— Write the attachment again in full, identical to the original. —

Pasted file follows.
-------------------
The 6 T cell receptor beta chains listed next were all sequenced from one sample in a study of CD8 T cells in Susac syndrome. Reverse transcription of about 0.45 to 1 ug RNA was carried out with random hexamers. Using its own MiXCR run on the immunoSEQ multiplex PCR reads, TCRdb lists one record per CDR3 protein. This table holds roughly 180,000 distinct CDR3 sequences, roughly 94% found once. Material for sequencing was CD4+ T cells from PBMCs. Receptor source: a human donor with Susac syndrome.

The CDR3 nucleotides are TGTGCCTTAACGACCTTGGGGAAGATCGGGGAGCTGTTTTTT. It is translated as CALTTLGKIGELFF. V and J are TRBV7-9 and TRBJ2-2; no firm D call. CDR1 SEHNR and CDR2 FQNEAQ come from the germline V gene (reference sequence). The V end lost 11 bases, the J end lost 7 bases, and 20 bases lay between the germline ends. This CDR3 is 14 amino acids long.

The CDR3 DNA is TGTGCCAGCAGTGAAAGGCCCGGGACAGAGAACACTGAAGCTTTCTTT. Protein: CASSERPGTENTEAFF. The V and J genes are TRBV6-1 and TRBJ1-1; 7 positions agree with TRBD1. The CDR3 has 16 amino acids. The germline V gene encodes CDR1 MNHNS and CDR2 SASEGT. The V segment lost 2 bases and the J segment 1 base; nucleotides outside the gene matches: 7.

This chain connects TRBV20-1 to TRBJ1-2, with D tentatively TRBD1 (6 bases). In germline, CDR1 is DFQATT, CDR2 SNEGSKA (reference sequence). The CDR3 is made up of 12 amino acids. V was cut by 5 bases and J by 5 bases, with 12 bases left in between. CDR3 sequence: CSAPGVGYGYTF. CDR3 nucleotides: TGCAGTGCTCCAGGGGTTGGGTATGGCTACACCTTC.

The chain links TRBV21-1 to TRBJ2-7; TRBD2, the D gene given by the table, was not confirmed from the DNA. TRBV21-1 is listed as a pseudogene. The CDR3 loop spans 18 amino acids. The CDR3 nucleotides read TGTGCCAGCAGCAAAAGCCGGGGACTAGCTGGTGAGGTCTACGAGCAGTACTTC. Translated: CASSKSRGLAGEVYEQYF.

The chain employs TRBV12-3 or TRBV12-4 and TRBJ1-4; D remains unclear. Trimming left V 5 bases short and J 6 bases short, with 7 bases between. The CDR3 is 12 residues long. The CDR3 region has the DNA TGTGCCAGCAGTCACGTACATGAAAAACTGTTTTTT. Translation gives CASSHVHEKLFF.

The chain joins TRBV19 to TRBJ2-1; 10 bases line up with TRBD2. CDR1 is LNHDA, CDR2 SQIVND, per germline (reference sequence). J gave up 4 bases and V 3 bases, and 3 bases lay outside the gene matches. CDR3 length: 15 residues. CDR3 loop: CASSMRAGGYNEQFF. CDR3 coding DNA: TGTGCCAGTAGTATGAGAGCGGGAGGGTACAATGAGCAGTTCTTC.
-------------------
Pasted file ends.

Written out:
The 6 T cell receptor beta chains listed next were all sequenced from one sample in a study of CD8 T cells in Susac syndrome. Reverse transcription of about 0.45 to 1 ug RNA was carried out with random hexamers. Using its own MiXCR run on the immunoSEQ multiplex PCR reads, TCRdb lists one record per CDR3 protein. This table holds roughly 180,000 distinct CDR3 sequences, roughly 94% found once. Material for sequencing was CD4+ T cells from PBMCs. Receptor source: a human donor with Susac syndrome.

The CDR3 nucleotides are TGTGCCTTAACGACCTTGGGGAAGATCGGGGAGCTGTTTTTT. It is translated as CALTTLGKIGELFF. V and J are TRBV7-9 and TRBJ2-2; no firm D call. CDR1 SEHNR and CDR2 FQNEAQ come from the germline V gene (reference sequence). The V end lost 11 bases, the J end lost 7 bases, and 20 bases lay between the germline ends. This CDR3 is 14 amino acids long.

The CDR3 DNA is TGTGCCAGCAGTGAAAGGCCCGGGACAGAGAACACTGAAGCTTTCTTT. Protein: CASSERPGTENTEAFF. The V and J genes are TRBV6-1 and TRBJ1-1; 7 positions agree with TRBD1. The CDR3 has 16 amino acids. The germline V gene encodes CDR1 MNHNS and CDR2 SASEGT. The V segment lost 2 bases and the J segment 1 base; nucleotides outside the gene matches: 7.

This chain connects TRBV20-1 to TRBJ1-2, with D tentatively TRBD1 (6 bases). In germline, CDR1 is DFQATT, CDR2 SNEGSKA (reference sequence). The CDR3 is made up of 12 amino acids. V was cut by 5 bases and J by 5 bases, with 12 bases left in between. CDR3 sequence: CSAPGVGYGYTF. CDR3 nucleotides: TGCAGTGCTCCAGGGGTTGGGTATGGCTACACCTTC.

The chain links TRBV21-1 to TRBJ2-7; TRBD2, the D gene given by the table, was not confirmed from the DNA. TRBV21-1 is listed as a pseudogene. The CDR3 loop spans 18 amino acids. The CDR3 nucleotides read TGTGCCAGCAGCAAAAGCCGGGGACTAGCTGGTGAGGTCTACGAGCAGTACTTC. Translated: CASSKSRGLAGEVYEQYF.

The chain employs TRBV12-3 or TRBV12-4 and TRBJ1-4; D remains unclear. Trimming left V 5 bases short and J 6 bases short, with 7 bases between. The CDR3 is 12 residues long. The CDR3 region has the DNA TGTGCCAGCAGTCACGTACATGAAAAACTGTTTTTT. Translation gives CASSHVHEKLFF.

The chain joins TRBV19 to TRBJ2-1; 10 bases line up with TRBD2. CDR1 is LNHDA, CDR2 SQIVND, per germline (reference sequence). J gave up 4 bases and V 3 bases, and 3 bases lay outside the gene matches. CDR3 length: 15 residues. CDR3 loop: CASSMRAGGYNEQFF. CDR3 coding DNA: TGTGCCAGTAGTATGAGAGCGGGAGGGTACAATGAGCAGTTCTTC.